If the debut EP from Moonlands, Paradise Blue, is the direction that indie music is heading I want a first class one-way ticket. The EP is well worth its weight in gold and, despite the brevity of the sensation, it lingers in your ears until well after the final moments fade away.
Shades of indie industrialist greats such as Pixies haunt the band’s sound whilst vocalist Lucy Elliott has a voice that combines the power of Kate Bush with the youthful enthusiasm and confidence of Cyndi Lauper (I’ve spent so long trying to think of another artist but since drummer Joel Brooks mentioned the ‘Girls Just Want To Have Fun‘ singer I’ve been unable to think of any other vocalists at all). The opening third of the EP, ‘Years‘, is an etherial beauty full of vim and vigour; it sounds like early Vampire Weekend with a wonderfully gritty edge. Elliott’s voice and Joel Frosh’s guitar are constantly fighting for the limelight and both are consistently impressive, ensuring that the final result is a track on which the individuals bounce off each other and create a product greater than the sum of all individual parts – the rhythm section of Joshua Fry (bass) and Joel Brooks (drums) help keep the song from becoming to dry and dreary with a heartbeat that screams of power and life.
Following this is the EP’s title track, ‘Paradise Blue‘, which relies heavily on the influence of bands such as The xx who exploit the silence and space within tracks to make the listener truly cherish what fills their ears. Elliott’s voice undoubtedly steals the show here as she highlight her phenomenal ability and presents an endearing charisma that is unfortunately so rare in bands of this ilk. The soulfulness of the voice is brought to a peak by the building and falling nature of the track, dynamic contrast is always a good measure of having excellent emotional control. We’re treated to some excellently executed guitar riffs, with just the right level of effects applied, before the track is brought to a close after a truly magnificent journey.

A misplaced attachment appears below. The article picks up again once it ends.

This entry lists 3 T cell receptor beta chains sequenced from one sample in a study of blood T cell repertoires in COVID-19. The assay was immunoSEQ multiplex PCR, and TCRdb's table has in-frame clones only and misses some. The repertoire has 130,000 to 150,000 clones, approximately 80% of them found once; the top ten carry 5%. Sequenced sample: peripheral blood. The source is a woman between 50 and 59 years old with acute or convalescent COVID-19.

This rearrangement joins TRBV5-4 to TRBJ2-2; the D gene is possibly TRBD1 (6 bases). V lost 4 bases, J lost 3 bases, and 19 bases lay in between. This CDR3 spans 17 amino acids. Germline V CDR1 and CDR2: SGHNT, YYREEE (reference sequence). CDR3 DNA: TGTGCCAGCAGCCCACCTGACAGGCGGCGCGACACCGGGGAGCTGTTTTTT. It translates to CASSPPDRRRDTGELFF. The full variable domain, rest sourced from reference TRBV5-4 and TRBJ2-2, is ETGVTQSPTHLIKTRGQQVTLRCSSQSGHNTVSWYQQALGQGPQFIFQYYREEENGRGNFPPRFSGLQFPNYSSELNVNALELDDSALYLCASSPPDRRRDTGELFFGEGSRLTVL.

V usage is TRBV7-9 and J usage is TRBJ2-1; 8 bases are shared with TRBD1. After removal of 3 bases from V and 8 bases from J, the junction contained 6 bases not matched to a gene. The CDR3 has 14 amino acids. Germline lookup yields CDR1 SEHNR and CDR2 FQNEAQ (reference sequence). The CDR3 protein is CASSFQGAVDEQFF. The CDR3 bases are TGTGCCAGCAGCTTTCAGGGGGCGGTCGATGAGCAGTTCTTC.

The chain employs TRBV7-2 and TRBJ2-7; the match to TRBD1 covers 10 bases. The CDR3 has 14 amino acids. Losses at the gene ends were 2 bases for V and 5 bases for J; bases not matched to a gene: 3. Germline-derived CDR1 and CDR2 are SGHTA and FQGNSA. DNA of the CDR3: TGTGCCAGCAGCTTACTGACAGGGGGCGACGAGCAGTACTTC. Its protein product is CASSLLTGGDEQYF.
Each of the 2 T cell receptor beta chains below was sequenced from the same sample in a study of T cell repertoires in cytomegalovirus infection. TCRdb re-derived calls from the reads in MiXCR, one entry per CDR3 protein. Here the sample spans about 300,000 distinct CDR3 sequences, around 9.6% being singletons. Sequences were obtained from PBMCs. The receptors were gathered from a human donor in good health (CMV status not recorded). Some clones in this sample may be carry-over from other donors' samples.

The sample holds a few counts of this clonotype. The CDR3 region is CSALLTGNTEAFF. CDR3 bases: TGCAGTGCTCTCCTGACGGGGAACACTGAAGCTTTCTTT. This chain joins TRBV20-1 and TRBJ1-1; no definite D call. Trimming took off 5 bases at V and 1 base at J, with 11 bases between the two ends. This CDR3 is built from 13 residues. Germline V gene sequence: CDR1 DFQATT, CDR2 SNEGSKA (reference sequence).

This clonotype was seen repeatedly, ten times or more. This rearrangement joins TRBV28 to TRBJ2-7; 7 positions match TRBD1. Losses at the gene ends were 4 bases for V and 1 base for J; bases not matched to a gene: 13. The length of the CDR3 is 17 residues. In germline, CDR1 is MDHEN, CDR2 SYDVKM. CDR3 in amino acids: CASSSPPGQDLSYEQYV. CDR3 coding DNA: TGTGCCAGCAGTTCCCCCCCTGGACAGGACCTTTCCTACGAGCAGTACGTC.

Rounding off the EP is ‘Prom Song‘ which tells the tale of far too many heartbreaks and far too much cruelty. The tender edge which taints the opening of the track is one so often over-looked by indie bands as they’re too busy trying to excite audiences. By being able to bring down the tempo like this and draw the listener into the beautifully spun story, Moonlands capture the audience’s curiosity and never let it go. Once the song kicks into full tempo this waltzing gem takes the listener by the hand and draws them in closer, engulfing them in the band’s wonderfully crafted world.
Paradise Blue is a killer debut EP that perfectly showcases the array of talents that make up Moonlands. It’s so much more cultured and complete in comparison to most similar bands and it makes for wonderfully pleasant listening.